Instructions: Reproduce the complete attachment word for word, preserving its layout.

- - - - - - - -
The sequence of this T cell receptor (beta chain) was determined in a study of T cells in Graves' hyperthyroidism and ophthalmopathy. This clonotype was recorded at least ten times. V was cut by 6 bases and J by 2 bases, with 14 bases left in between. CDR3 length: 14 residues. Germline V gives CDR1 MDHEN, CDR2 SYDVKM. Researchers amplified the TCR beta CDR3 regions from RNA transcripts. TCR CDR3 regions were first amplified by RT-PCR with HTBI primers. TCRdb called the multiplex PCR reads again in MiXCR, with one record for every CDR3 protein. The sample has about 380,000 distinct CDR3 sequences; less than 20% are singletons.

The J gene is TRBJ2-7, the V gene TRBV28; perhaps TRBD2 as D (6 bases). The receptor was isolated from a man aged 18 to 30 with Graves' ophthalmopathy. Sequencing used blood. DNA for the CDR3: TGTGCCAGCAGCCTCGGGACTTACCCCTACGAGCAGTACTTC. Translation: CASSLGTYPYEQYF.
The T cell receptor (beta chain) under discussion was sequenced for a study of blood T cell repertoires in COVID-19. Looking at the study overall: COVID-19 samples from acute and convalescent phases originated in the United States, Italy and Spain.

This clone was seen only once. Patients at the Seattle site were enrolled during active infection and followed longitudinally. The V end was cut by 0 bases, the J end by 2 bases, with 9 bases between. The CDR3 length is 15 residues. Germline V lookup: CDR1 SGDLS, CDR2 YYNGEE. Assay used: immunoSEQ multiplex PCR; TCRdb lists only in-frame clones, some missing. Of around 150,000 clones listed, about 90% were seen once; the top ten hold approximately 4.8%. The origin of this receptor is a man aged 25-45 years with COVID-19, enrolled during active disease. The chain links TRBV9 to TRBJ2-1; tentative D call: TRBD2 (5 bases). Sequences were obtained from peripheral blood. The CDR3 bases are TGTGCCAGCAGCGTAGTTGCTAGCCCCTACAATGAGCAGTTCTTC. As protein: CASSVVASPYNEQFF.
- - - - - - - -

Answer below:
The sequence of this T cell receptor (beta chain) was determined in a study of T cells in Graves' hyperthyroidism and ophthalmopathy. This clonotype was recorded at least ten times. V was cut by 6 bases and J by 2 bases, with 14 bases left in between. CDR3 length: 14 residues. Germline V gives CDR1 MDHEN, CDR2 SYDVKM. Researchers amplified the TCR beta CDR3 regions from RNA transcripts. TCR CDR3 regions were first amplified by RT-PCR with HTBI primers. TCRdb called the multiplex PCR reads again in MiXCR, with one record for every CDR3 protein. The sample has about 380,000 distinct CDR3 sequences; less than 20% are singletons.

The J gene is TRBJ2-7, the V gene TRBV28; perhaps TRBD2 as D (6 bases). The receptor was isolated from a man aged 18 to 30 with Graves' ophthalmopathy. Sequencing used blood. DNA for the CDR3: TGTGCCAGCAGCCTCGGGACTTACCCCTACGAGCAGTACTTC. Translation: CASSLGTYPYEQYF.
The T cell receptor (beta chain) under discussion was sequenced for a study of blood T cell repertoires in COVID-19. Looking at the study overall: COVID-19 samples from acute and convalescent phases originated in the United States, Italy and Spain.

This clone was seen only once. Patients at the Seattle site were enrolled during active infection and followed longitudinally. The V end was cut by 0 bases, the J end by 2 bases, with 9 bases between. The CDR3 length is 15 residues. Germline V lookup: CDR1 SGDLS, CDR2 YYNGEE. Assay used: immunoSEQ multiplex PCR; TCRdb lists only in-frame clones, some missing. Of around 150,000 clones listed, about 90% were seen once; the top ten hold approximately 4.8%. The origin of this receptor is a man aged 25-45 years with COVID-19, enrolled during active disease. The chain links TRBV9 to TRBJ2-1; tentative D call: TRBD2 (5 bases). Sequences were obtained from peripheral blood. The CDR3 bases are TGTGCCAGCAGCGTAGTTGCTAGCCCCTACAATGAGCAGTTCTTC. As protein: CASSVVASPYNEQFF.